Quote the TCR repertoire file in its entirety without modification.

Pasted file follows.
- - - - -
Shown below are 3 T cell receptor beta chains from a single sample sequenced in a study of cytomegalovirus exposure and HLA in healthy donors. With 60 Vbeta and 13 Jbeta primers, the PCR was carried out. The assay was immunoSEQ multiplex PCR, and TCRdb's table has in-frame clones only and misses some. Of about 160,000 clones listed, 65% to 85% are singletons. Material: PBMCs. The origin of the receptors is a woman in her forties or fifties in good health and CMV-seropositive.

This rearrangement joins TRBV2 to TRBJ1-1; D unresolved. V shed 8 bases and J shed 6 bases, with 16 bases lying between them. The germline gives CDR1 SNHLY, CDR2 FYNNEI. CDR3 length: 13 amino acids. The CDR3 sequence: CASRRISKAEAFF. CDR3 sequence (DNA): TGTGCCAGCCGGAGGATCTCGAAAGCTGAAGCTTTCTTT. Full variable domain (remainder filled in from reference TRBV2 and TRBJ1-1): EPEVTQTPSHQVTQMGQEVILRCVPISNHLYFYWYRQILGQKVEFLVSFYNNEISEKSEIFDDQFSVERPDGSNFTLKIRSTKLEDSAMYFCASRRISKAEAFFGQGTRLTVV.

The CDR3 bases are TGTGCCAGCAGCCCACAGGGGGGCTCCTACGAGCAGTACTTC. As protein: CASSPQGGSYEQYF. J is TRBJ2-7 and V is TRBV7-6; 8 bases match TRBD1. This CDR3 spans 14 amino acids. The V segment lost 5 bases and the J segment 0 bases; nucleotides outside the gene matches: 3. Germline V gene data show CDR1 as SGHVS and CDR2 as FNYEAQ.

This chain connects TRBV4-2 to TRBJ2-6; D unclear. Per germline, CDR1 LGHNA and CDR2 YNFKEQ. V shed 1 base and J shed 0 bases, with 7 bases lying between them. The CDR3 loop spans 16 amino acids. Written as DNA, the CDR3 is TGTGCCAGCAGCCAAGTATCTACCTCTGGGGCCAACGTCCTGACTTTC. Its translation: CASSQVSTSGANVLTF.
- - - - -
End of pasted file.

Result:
Shown below are 3 T cell receptor beta chains from a single sample sequenced in a study of cytomegalovirus exposure and HLA in healthy donors. With 60 Vbeta and 13 Jbeta primers, the PCR was carried out. The assay was immunoSEQ multiplex PCR, and TCRdb's table has in-frame clones only and misses some. Of about 160,000 clones listed, 65% to 85% are singletons. Material: PBMCs. The origin of the receptors is a woman in her forties or fifties in good health and CMV-seropositive.

This rearrangement joins TRBV2 to TRBJ1-1; D unresolved. V shed 8 bases and J shed 6 bases, with 16 bases lying between them. The germline gives CDR1 SNHLY, CDR2 FYNNEI. CDR3 length: 13 amino acids. The CDR3 sequence: CASRRISKAEAFF. CDR3 sequence (DNA): TGTGCCAGCCGGAGGATCTCGAAAGCTGAAGCTTTCTTT. Full variable domain (remainder filled in from reference TRBV2 and TRBJ1-1): EPEVTQTPSHQVTQMGQEVILRCVPISNHLYFYWYRQILGQKVEFLVSFYNNEISEKSEIFDDQFSVERPDGSNFTLKIRSTKLEDSAMYFCASRRISKAEAFFGQGTRLTVV.

The CDR3 bases are TGTGCCAGCAGCCCACAGGGGGGCTCCTACGAGCAGTACTTC. As protein: CASSPQGGSYEQYF. J is TRBJ2-7 and V is TRBV7-6; 8 bases match TRBD1. This CDR3 spans 14 amino acids. The V segment lost 5 bases and the J segment 0 bases; nucleotides outside the gene matches: 3. Germline V gene data show CDR1 as SGHVS and CDR2 as FNYEAQ.

This chain connects TRBV4-2 to TRBJ2-6; D unclear. Per germline, CDR1 LGHNA and CDR2 YNFKEQ. V shed 1 base and J shed 0 bases, with 7 bases lying between them. The CDR3 loop spans 16 amino acids. Written as DNA, the CDR3 is TGTGCCAGCAGCCAAGTATCTACCTCTGGGGCCAACGTCCTGACTTTC. Its translation: CASSQVSTSGANVLTF.